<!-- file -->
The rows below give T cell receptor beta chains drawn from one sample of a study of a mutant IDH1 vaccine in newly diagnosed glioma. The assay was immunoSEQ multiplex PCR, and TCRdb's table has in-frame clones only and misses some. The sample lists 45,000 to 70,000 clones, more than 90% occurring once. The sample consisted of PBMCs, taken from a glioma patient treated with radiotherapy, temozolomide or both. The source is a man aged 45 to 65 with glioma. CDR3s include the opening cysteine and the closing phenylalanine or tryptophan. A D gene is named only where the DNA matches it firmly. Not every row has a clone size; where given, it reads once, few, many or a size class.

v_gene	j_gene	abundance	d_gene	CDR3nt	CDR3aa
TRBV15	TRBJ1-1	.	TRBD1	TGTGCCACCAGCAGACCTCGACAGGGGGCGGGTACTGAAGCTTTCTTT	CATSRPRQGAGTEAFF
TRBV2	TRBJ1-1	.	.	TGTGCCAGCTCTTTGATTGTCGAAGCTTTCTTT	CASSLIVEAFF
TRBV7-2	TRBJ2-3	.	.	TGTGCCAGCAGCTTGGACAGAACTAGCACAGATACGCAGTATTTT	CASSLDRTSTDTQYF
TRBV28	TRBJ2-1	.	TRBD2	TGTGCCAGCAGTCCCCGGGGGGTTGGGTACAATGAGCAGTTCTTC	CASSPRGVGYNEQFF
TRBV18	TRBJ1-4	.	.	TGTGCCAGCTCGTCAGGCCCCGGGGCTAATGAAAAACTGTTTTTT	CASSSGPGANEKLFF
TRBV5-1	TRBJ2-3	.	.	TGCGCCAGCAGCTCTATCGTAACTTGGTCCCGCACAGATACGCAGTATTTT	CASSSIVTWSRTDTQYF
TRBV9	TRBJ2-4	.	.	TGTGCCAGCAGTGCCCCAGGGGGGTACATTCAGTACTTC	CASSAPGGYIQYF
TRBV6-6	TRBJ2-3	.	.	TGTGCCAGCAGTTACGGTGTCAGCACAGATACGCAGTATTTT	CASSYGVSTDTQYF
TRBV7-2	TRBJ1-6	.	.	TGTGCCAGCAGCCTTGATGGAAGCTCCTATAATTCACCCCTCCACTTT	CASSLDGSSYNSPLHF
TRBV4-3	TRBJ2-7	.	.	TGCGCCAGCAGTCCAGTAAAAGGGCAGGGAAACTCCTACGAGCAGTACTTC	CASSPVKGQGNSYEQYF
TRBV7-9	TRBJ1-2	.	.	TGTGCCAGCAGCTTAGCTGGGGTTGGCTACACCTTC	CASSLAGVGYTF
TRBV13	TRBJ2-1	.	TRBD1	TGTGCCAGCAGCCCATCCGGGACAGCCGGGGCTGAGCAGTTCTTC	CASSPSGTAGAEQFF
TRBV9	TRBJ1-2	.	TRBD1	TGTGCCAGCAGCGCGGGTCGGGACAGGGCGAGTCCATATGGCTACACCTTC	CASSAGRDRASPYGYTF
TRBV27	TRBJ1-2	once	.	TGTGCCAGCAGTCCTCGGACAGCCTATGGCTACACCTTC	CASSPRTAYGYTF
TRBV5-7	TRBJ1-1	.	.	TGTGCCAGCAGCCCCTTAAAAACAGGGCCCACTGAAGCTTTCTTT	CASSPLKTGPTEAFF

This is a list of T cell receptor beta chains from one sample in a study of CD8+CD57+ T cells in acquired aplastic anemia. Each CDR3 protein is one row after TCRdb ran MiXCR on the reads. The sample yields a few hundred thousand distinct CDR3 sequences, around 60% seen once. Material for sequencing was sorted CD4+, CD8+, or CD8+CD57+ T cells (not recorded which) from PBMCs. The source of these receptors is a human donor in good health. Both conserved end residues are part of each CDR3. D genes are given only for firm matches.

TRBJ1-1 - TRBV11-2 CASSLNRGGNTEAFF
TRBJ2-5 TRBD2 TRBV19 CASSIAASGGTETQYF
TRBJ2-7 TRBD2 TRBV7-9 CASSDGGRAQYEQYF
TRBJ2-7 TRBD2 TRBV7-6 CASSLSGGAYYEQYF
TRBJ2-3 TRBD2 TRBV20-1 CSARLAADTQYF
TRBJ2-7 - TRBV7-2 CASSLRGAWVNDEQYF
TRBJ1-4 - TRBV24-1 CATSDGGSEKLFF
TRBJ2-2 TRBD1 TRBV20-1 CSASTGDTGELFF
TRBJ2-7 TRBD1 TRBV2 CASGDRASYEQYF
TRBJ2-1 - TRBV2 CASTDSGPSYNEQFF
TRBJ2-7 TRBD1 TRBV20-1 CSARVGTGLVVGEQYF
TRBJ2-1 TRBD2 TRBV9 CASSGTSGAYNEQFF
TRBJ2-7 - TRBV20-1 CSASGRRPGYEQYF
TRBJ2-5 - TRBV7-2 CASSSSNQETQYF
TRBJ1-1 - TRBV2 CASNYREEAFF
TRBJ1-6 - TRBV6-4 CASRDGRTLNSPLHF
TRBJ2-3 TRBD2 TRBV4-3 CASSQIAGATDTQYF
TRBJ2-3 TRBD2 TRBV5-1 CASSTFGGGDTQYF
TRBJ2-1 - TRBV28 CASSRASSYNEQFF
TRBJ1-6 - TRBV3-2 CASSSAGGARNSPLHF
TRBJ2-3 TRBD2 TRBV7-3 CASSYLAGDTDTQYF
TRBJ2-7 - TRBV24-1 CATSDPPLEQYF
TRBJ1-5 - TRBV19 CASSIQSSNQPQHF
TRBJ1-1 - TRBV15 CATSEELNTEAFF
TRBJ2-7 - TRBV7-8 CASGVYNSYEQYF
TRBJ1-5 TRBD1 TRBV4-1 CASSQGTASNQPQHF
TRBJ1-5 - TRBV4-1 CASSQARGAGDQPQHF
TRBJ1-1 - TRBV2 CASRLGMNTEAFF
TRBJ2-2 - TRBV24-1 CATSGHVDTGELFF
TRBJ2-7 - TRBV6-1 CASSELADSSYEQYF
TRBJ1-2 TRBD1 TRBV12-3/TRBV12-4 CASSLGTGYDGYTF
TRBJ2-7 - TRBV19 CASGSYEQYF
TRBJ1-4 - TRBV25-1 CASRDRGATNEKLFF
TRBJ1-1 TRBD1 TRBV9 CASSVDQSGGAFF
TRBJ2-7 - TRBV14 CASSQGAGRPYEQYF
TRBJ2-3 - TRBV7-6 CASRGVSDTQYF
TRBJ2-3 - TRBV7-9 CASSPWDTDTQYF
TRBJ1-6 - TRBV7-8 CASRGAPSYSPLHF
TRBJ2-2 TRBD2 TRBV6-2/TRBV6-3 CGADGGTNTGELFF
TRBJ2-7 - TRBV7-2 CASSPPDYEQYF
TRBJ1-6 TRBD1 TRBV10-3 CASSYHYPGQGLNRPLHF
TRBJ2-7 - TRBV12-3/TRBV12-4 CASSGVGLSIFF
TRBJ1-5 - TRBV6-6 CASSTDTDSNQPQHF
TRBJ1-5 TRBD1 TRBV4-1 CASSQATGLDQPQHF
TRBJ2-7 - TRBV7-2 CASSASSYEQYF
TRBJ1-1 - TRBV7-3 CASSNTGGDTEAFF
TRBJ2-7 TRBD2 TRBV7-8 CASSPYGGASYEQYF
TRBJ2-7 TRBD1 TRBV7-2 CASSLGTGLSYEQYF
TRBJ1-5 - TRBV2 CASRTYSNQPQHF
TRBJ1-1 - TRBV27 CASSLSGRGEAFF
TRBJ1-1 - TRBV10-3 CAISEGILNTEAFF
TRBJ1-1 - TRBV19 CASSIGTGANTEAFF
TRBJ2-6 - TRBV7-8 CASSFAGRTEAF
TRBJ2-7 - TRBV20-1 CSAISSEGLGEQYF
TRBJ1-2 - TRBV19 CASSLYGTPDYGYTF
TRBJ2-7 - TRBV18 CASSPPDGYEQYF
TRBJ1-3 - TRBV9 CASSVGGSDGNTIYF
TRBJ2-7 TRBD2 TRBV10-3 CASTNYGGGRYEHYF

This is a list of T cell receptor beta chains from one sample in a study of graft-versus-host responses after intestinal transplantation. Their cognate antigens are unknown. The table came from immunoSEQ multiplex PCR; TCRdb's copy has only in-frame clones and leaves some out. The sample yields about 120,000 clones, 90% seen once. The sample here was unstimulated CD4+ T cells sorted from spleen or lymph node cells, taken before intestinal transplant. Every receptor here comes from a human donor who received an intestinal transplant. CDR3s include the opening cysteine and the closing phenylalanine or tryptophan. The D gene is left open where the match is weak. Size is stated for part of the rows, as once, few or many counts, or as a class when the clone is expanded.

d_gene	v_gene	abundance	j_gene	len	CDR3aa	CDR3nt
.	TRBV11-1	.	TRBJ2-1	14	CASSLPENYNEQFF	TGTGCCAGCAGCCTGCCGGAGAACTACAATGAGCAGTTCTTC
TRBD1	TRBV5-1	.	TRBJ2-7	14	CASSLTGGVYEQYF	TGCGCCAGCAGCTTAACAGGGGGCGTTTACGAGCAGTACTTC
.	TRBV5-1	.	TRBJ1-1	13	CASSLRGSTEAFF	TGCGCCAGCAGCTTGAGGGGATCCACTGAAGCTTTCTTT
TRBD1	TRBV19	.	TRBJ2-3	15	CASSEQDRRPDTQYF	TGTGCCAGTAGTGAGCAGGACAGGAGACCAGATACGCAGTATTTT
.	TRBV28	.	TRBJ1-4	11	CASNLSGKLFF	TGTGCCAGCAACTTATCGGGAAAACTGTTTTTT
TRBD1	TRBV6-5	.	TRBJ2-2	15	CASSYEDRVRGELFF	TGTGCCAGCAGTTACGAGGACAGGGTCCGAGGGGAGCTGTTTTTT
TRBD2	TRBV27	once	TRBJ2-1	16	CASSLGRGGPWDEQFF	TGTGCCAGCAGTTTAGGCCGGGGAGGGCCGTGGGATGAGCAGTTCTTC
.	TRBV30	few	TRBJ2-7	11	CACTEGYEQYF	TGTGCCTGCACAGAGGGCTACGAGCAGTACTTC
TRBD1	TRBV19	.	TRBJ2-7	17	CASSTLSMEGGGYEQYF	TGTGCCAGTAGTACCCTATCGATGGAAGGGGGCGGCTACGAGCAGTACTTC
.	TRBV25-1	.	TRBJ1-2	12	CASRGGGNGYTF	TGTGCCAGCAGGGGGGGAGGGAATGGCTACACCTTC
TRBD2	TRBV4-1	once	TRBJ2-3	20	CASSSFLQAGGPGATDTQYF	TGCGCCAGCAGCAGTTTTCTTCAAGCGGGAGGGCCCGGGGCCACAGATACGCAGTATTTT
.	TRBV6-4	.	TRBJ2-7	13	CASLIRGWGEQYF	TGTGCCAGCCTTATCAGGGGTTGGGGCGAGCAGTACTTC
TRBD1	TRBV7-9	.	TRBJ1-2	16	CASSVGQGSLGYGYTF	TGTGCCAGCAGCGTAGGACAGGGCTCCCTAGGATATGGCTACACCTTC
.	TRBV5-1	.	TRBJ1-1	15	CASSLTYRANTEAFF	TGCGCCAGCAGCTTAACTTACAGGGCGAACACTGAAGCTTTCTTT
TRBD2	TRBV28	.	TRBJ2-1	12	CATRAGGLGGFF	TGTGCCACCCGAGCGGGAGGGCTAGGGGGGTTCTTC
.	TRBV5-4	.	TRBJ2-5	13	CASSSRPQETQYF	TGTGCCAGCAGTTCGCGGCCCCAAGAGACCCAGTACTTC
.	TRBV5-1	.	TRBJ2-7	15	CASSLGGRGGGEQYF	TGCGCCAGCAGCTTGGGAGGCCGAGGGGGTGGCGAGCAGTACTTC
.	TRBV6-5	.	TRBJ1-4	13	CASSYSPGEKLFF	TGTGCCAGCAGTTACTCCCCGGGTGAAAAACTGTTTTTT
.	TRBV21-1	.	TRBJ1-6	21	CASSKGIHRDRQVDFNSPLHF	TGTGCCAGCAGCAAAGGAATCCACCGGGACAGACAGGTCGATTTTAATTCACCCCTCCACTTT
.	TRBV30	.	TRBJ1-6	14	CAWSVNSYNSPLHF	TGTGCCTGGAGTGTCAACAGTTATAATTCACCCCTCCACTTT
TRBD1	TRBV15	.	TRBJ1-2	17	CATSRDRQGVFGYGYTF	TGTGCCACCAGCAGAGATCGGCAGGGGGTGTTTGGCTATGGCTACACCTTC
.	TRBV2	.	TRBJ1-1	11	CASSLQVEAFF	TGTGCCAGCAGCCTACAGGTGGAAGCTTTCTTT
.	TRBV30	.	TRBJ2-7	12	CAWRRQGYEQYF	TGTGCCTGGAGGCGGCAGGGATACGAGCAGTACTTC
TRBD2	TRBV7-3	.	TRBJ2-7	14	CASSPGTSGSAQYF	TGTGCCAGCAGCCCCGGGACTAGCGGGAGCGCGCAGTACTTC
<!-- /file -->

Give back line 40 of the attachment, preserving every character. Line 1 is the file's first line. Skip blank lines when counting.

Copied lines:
TRBJ2-7 - TRBV24-1 CATSDPPLEQYF